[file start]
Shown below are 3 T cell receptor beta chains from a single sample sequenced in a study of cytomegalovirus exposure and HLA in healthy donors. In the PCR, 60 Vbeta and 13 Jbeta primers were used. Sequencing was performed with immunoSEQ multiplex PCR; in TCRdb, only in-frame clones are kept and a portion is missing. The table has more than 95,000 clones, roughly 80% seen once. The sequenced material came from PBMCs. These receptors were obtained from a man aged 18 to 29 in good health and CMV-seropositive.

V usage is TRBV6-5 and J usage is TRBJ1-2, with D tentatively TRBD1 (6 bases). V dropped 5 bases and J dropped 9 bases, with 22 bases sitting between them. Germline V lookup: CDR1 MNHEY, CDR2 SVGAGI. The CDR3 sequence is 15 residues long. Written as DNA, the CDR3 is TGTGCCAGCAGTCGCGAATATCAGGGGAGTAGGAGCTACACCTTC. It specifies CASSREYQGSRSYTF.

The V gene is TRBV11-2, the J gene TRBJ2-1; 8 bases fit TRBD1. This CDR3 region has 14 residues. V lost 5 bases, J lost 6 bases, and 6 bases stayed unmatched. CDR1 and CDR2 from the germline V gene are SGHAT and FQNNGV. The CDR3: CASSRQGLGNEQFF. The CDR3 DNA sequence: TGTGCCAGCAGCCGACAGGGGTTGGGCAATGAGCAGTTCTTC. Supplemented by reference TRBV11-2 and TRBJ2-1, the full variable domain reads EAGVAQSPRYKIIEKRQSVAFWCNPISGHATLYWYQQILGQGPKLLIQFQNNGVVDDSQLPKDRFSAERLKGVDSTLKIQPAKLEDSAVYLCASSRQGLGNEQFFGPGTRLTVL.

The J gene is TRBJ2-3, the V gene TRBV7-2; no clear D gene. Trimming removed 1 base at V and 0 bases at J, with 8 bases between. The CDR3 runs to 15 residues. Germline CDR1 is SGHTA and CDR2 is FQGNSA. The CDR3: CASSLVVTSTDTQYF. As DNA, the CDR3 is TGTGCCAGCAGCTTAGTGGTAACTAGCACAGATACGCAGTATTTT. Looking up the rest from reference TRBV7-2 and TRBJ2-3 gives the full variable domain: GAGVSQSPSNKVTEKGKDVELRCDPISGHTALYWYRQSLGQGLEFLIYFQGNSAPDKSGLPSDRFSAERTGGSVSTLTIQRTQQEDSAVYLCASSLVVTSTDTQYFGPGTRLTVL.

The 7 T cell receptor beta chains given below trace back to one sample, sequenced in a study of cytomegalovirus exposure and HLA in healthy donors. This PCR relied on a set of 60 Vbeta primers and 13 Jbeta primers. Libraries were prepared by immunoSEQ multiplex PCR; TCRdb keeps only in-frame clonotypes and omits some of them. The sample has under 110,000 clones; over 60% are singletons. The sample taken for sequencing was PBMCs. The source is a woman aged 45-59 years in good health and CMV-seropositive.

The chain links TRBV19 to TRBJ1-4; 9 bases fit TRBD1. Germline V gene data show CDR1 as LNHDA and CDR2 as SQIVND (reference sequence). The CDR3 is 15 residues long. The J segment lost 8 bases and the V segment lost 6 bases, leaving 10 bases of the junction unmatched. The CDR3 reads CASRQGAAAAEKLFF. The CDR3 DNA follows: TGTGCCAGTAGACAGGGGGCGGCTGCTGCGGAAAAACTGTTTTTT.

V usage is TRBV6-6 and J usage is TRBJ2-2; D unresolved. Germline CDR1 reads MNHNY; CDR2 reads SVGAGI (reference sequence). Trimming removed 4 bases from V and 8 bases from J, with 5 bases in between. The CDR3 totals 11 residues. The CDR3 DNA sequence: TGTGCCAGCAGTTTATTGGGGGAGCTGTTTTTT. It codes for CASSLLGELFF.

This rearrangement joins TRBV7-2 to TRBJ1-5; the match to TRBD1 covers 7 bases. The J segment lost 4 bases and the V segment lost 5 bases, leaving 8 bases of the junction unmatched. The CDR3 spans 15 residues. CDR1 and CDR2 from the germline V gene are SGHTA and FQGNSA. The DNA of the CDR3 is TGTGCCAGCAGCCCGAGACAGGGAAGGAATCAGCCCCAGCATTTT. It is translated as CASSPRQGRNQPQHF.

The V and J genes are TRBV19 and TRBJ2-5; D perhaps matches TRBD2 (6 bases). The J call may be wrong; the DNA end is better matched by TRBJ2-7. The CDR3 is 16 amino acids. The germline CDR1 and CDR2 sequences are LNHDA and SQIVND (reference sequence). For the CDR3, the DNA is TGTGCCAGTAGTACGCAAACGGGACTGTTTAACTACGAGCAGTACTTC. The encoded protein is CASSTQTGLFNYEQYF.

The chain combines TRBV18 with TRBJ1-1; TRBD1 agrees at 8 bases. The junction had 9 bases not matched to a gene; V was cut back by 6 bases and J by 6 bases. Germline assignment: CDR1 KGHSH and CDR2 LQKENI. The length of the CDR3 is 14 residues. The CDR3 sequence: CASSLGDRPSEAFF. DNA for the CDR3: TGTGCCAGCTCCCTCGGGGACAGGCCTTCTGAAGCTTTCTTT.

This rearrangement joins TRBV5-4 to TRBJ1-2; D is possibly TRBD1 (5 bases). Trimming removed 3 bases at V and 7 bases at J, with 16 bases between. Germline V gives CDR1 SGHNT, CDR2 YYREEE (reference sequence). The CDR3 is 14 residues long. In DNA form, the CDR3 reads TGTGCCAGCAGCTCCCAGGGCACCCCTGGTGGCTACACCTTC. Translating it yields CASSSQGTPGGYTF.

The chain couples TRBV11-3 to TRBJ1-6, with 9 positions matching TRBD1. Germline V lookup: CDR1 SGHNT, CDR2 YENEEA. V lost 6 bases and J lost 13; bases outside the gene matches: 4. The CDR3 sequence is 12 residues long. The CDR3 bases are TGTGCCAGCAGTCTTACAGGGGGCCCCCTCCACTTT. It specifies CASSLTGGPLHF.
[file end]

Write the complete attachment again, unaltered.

Shown below are 3 T cell receptor beta chains from a single sample sequenced in a study of cytomegalovirus exposure and HLA in healthy donors. In the PCR, 60 Vbeta and 13 Jbeta primers were used. Sequencing was performed with immunoSEQ multiplex PCR; in TCRdb, only in-frame clones are kept and a portion is missing. The table has more than 95,000 clones, roughly 80% seen once. The sequenced material came from PBMCs. These receptors were obtained from a man aged 18 to 29 in good health and CMV-seropositive.

V usage is TRBV6-5 and J usage is TRBJ1-2, with D tentatively TRBD1 (6 bases). V dropped 5 bases and J dropped 9 bases, with 22 bases sitting between them. Germline V lookup: CDR1 MNHEY, CDR2 SVGAGI. The CDR3 sequence is 15 residues long. Written as DNA, the CDR3 is TGTGCCAGCAGTCGCGAATATCAGGGGAGTAGGAGCTACACCTTC. It specifies CASSREYQGSRSYTF.

The V gene is TRBV11-2, the J gene TRBJ2-1; 8 bases fit TRBD1. This CDR3 region has 14 residues. V lost 5 bases, J lost 6 bases, and 6 bases stayed unmatched. CDR1 and CDR2 from the germline V gene are SGHAT and FQNNGV. The CDR3: CASSRQGLGNEQFF. The CDR3 DNA sequence: TGTGCCAGCAGCCGACAGGGGTTGGGCAATGAGCAGTTCTTC. Supplemented by reference TRBV11-2 and TRBJ2-1, the full variable domain reads EAGVAQSPRYKIIEKRQSVAFWCNPISGHATLYWYQQILGQGPKLLIQFQNNGVVDDSQLPKDRFSAERLKGVDSTLKIQPAKLEDSAVYLCASSRQGLGNEQFFGPGTRLTVL.

The J gene is TRBJ2-3, the V gene TRBV7-2; no clear D gene. Trimming removed 1 base at V and 0 bases at J, with 8 bases between. The CDR3 runs to 15 residues. Germline CDR1 is SGHTA and CDR2 is FQGNSA. The CDR3: CASSLVVTSTDTQYF. As DNA, the CDR3 is TGTGCCAGCAGCTTAGTGGTAACTAGCACAGATACGCAGTATTTT. Looking up the rest from reference TRBV7-2 and TRBJ2-3 gives the full variable domain: GAGVSQSPSNKVTEKGKDVELRCDPISGHTALYWYRQSLGQGLEFLIYFQGNSAPDKSGLPSDRFSAERTGGSVSTLTIQRTQQEDSAVYLCASSLVVTSTDTQYFGPGTRLTVL.

The 7 T cell receptor beta chains given below trace back to one sample, sequenced in a study of cytomegalovirus exposure and HLA in healthy donors. This PCR relied on a set of 60 Vbeta primers and 13 Jbeta primers. Libraries were prepared by immunoSEQ multiplex PCR; TCRdb keeps only in-frame clonotypes and omits some of them. The sample has under 110,000 clones; over 60% are singletons. The sample taken for sequencing was PBMCs. The source is a woman aged 45-59 years in good health and CMV-seropositive.

The chain links TRBV19 to TRBJ1-4; 9 bases fit TRBD1. Germline V gene data show CDR1 as LNHDA and CDR2 as SQIVND (reference sequence). The CDR3 is 15 residues long. The J segment lost 8 bases and the V segment lost 6 bases, leaving 10 bases of the junction unmatched. The CDR3 reads CASRQGAAAAEKLFF. The CDR3 DNA follows: TGTGCCAGTAGACAGGGGGCGGCTGCTGCGGAAAAACTGTTTTTT.

V usage is TRBV6-6 and J usage is TRBJ2-2; D unresolved. Germline CDR1 reads MNHNY; CDR2 reads SVGAGI (reference sequence). Trimming removed 4 bases from V and 8 bases from J, with 5 bases in between. The CDR3 totals 11 residues. The CDR3 DNA sequence: TGTGCCAGCAGTTTATTGGGGGAGCTGTTTTTT. It codes for CASSLLGELFF.

This rearrangement joins TRBV7-2 to TRBJ1-5; the match to TRBD1 covers 7 bases. The J segment lost 4 bases and the V segment lost 5 bases, leaving 8 bases of the junction unmatched. The CDR3 spans 15 residues. CDR1 and CDR2 from the germline V gene are SGHTA and FQGNSA. The DNA of the CDR3 is TGTGCCAGCAGCCCGAGACAGGGAAGGAATCAGCCCCAGCATTTT. It is translated as CASSPRQGRNQPQHF.

The V and J genes are TRBV19 and TRBJ2-5; D perhaps matches TRBD2 (6 bases). The J call may be wrong; the DNA end is better matched by TRBJ2-7. The CDR3 is 16 amino acids. The germline CDR1 and CDR2 sequences are LNHDA and SQIVND (reference sequence). For the CDR3, the DNA is TGTGCCAGTAGTACGCAAACGGGACTGTTTAACTACGAGCAGTACTTC. The encoded protein is CASSTQTGLFNYEQYF.

The chain combines TRBV18 with TRBJ1-1; TRBD1 agrees at 8 bases. The junction had 9 bases not matched to a gene; V was cut back by 6 bases and J by 6 bases. Germline assignment: CDR1 KGHSH and CDR2 LQKENI. The length of the CDR3 is 14 residues. The CDR3 sequence: CASSLGDRPSEAFF. DNA for the CDR3: TGTGCCAGCTCCCTCGGGGACAGGCCTTCTGAAGCTTTCTTT.

This rearrangement joins TRBV5-4 to TRBJ1-2; D is possibly TRBD1 (5 bases). Trimming removed 3 bases at V and 7 bases at J, with 16 bases between. Germline V gives CDR1 SGHNT, CDR2 YYREEE (reference sequence). The CDR3 is 14 residues long. In DNA form, the CDR3 reads TGTGCCAGCAGCTCCCAGGGCACCCCTGGTGGCTACACCTTC. Translating it yields CASSSQGTPGGYTF.

The chain couples TRBV11-3 to TRBJ1-6, with 9 positions matching TRBD1. Germline V lookup: CDR1 SGHNT, CDR2 YENEEA. V lost 6 bases and J lost 13; bases outside the gene matches: 4. The CDR3 sequence is 12 residues long. The CDR3 bases are TGTGCCAGCAGTCTTACAGGGGGCCCCCTCCACTTT. It specifies CASSLTGGPLHF.